F.D.A. Says Food From Cloned Animals Is Safe

To clone or not to clone, that is the question.  It takes on a whole new meaning to Wendy’s  “Where’s the beef”
The calf Priscilla was cloned by ViaGen from a slab of beef.
Published: January 16, 2008

After years of debate, the Food and Drug Administration on Tuesday declared that food from cloned animals and their progeny is safe to eat, clearing the way for milk and meat derived from genetic copies of prized dairy cows, steers and hogs to be sold at the grocery store. 

The decision was hailed by cloning companies and some farmers, who have been pushing for government approval in hopes of turning cloning into a routine agricultural tool. Because clones are costly, it is their offspring that are most likely to be used for producing milk, hamburgers or pork chops, while the clones themselves are reserved for breeding.

“This is a huge milestone,” said Mark Walton, president of ViaGen, a leading livestock cloning company in Austin, Tex.

Farmers had long observed a voluntary moratorium on the sale of clones and their offspring into the food supply. The F.D.A. on Tuesday effectively lifted that for clone offspring. But another government agency, the Agriculture Department, asked farmers to continue withholding clones themselves from the food supply, saying the department wanted time to allay concerns among retailers and overseas trading partners.

“We are very cognizant we have a global environment as it pertains to movement of agricultural products,” said Bruce I. Knight, under secretary of agriculture for marketing and regulatory programs. He said it was his goal to have the transition last months, not years.

Animal breeding takes time, so even with Tuesday’s actions, it is likely to be several years before products from the offspring of clones are at the grocery store in appreciable quantity.

Further down in the article Representative Rosa DeLauro, Democrat of Connecticut expressed this proposal:

However, Representative Rosa DeLauro, Democrat of Connecticut, has introduced legislation to require labels on cloned products, and consumer groups suggested that labeling would be a battleground in the near future.

[For the complete article – continue here] [Share Your Thoughts]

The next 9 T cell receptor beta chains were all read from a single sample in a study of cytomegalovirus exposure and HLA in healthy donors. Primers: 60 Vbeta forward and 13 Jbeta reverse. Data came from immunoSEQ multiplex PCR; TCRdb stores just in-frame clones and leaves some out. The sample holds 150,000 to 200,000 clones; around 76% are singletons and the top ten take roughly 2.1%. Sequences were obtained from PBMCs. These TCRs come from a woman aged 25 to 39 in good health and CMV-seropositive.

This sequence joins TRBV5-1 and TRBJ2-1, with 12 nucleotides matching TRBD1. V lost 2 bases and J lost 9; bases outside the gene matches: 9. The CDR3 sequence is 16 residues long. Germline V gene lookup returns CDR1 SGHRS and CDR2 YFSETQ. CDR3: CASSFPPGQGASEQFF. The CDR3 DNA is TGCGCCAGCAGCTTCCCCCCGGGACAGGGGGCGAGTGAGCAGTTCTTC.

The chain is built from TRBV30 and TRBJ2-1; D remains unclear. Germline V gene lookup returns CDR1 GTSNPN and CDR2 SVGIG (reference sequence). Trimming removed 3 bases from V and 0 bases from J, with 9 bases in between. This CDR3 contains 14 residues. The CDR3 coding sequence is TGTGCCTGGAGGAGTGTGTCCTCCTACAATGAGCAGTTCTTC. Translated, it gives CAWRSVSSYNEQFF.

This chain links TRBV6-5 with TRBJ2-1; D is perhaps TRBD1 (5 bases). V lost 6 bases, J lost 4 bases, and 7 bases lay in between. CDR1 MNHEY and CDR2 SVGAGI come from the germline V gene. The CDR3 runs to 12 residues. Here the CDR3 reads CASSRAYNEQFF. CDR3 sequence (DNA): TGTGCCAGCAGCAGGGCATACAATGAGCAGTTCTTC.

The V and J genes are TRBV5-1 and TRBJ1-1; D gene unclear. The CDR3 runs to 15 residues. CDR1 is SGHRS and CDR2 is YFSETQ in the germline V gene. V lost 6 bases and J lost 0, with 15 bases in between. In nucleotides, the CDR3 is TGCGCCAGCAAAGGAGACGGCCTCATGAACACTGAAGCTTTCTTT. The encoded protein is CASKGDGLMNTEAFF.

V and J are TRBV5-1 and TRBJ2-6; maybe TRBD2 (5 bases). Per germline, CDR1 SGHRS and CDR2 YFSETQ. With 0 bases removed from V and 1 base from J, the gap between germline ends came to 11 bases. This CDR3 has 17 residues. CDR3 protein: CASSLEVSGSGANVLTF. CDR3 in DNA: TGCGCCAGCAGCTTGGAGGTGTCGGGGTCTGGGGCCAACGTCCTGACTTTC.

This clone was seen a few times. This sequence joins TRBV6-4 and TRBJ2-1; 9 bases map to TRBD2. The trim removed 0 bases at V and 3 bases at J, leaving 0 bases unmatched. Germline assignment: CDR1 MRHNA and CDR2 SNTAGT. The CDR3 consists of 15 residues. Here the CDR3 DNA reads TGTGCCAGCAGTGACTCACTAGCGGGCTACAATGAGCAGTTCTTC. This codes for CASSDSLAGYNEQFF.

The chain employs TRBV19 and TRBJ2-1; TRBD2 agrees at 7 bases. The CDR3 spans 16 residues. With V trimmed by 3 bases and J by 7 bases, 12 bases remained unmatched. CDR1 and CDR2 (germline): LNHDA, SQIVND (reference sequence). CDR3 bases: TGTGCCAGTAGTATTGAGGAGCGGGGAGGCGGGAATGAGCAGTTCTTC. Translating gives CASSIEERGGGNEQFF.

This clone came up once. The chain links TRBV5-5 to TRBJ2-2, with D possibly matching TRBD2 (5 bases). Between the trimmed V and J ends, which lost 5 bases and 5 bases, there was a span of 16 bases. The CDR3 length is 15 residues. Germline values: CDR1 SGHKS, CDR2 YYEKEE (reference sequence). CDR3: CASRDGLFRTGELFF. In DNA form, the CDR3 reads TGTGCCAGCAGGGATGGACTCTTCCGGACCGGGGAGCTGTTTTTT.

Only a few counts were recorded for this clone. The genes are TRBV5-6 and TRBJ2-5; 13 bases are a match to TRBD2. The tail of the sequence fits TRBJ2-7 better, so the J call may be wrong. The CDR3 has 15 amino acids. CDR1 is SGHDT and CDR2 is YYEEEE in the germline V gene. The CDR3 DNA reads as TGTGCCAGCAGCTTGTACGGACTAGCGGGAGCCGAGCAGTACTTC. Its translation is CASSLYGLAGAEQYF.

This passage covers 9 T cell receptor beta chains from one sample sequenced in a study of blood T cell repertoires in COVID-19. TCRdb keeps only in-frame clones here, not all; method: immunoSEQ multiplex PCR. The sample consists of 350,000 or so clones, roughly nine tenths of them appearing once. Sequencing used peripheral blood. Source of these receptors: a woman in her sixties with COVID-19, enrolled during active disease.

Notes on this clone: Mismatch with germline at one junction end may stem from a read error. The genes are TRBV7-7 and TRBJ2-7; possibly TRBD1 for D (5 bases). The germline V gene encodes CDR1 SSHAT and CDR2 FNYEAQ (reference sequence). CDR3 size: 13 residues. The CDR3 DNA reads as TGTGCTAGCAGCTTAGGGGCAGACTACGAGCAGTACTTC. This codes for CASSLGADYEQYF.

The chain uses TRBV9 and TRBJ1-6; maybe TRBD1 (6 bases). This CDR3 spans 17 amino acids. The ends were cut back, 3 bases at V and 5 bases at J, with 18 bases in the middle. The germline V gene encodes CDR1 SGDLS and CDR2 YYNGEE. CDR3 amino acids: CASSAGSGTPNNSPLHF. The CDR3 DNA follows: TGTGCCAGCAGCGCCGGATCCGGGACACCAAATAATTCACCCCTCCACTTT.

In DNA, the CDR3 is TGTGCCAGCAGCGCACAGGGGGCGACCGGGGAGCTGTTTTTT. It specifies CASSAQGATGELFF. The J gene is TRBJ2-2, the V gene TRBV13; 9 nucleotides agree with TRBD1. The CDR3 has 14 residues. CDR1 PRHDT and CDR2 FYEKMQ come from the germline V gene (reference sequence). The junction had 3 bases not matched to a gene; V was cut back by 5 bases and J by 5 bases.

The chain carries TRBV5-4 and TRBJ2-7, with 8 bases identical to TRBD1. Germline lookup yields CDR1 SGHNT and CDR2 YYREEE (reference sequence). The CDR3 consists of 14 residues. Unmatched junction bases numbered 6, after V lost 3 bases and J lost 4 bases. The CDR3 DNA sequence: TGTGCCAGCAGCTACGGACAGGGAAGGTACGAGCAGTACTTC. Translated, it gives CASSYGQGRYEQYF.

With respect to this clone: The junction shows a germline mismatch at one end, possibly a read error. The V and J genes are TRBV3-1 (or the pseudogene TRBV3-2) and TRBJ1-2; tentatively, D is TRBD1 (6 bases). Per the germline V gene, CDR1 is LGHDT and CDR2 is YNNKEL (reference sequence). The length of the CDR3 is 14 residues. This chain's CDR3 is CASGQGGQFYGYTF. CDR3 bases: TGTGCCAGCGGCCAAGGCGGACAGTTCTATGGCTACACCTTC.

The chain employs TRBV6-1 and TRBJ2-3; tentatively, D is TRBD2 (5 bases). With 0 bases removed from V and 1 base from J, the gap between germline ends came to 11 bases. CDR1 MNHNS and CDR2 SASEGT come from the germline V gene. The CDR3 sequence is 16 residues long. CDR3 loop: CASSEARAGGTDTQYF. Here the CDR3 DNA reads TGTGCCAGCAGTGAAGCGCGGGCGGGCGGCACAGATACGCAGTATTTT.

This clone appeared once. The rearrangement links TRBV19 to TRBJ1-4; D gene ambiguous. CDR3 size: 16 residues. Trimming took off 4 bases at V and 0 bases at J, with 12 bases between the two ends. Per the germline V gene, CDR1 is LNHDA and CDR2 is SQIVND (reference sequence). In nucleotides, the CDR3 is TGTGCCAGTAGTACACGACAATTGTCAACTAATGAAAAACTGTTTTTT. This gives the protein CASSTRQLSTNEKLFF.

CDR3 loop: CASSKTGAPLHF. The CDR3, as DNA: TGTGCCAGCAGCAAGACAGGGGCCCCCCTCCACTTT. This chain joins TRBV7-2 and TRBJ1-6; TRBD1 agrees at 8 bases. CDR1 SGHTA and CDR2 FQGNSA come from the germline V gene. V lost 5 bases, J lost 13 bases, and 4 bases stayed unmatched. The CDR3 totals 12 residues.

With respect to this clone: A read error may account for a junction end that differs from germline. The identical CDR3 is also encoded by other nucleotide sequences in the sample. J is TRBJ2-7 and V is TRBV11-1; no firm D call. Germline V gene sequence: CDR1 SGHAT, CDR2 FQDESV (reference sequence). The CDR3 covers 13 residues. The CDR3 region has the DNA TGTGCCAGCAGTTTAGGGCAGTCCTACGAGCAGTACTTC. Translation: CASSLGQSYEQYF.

I would be interested in your comments as well.

From this article it is obvious that the food industry isn’t ready to immediately jump in the water without concerns but do feel comfortable that we will see cloning in the not to far future as the alternative way of producing and supplying dairy and meat products. I personally don’t think this is something I could commit to especially and hopefully will require all that is cloned to be labeled as such as given a choice I personally would not choose the cloned product…..flagranny2

Wal-Mart Says Removed Chinese-Made Dog Treats Over Deadly Chemical

Wednesday, August 22, 2007

  I’m amazed that there are still any products out that are still on the shelves with the name “China” on them.  Is our country so desperate that we need to continue trade and play Russian roulette on a 50/50 chance, no I’d say far less than 50/50 chance that the products is going to be safe? 
  Oh yeah, BTW if you are one who enjoys eating with chopsticks you might want to think twice as one factory has recycled and sold at least 100,000 pairs.  Disenfecting them, what’s that, of course not!!!

NEW YORK  —  Wal-Mart Stores Inc. (WMT) said it pulled two Chinese-made dog treats from its shelves nearly a month earlier, and tests now show they had traces of melamine, a chemical found in pet food that was blamed for the deaths of pets and led to a massive recall earlier this year.

The two types of dog treats — Chicken Jerky Strips manufactured by Import-Pingyang Pet Product Co. and Chicken Jerky manufactured by Shanghai Bestro Trading — were removed from its stores on July 26, Wal-Mart spokeswoman Deisha Galberth said in a statement.

After 17 sets of tests, “the latest advice from our testing laboratory shows trace levels of melamine,” Galberth said.

The products will not be sold anymore, and a computerized block has been placed on the product at cash registers as an added precaution, Galberth said.

The Associated Press reported earlier that Wal-Mart had removed those two types of dog treats last month after customers complained that the products had made their pets sick.

Earlier this year, thousands of people flooded the U.S. Food and Drug Administration with complaints of animals becoming ill or dying after consuming certain pet foods.

The result was a recall of hundreds of brands of China-made pet food containing wheat gluten found to be tainted with melamine. That was followed by several others ranging from tires and toothpaste to toys and medicines.

The latest in the line of Chinese product safety scares is recycled chopsticks — a Beijing factory sold up to 100,000 used pairs a day without any form of disinfecting, the Beijing News reported.

Canned Meat Recall Expanded Over Botulism Scare

Sunday, July 22, 2007

WASHINGTON —  A Georgia meat processor on Saturday expanded its recall of canned meat products that may be connected to a botulism outbreak.

Castleberry’s Food Co. of Augusta recalled more than 80 types of canned chili, beef stew, corned beef hash and other meat products in addition to the 10 brands it had recalled Thursday.

Cans of chili sauce made at the Castleberry’s plant were found in the homes of an Indiana couple and two children in Texas who had been hospitalized with botulism. All four are expected to survive.

Botulism is a muscle-paralyzing disease caused by a toxin made by a bacterium, Clostridium botulinum. Such bacteria are commonly found in soil.

The Agriculture Department’s Food Safety and Inspection Service said Thursday that an equipment malfunction may have been responsible for the contamination.

On Saturday, FSIS said the malfunctions at the Augusta processing plant may have existed longer than initially estimated.

Castleberry’s, which is owned by Bumble Bee Seafoods LLC and based in San Diego, voluntarily expanded the recall.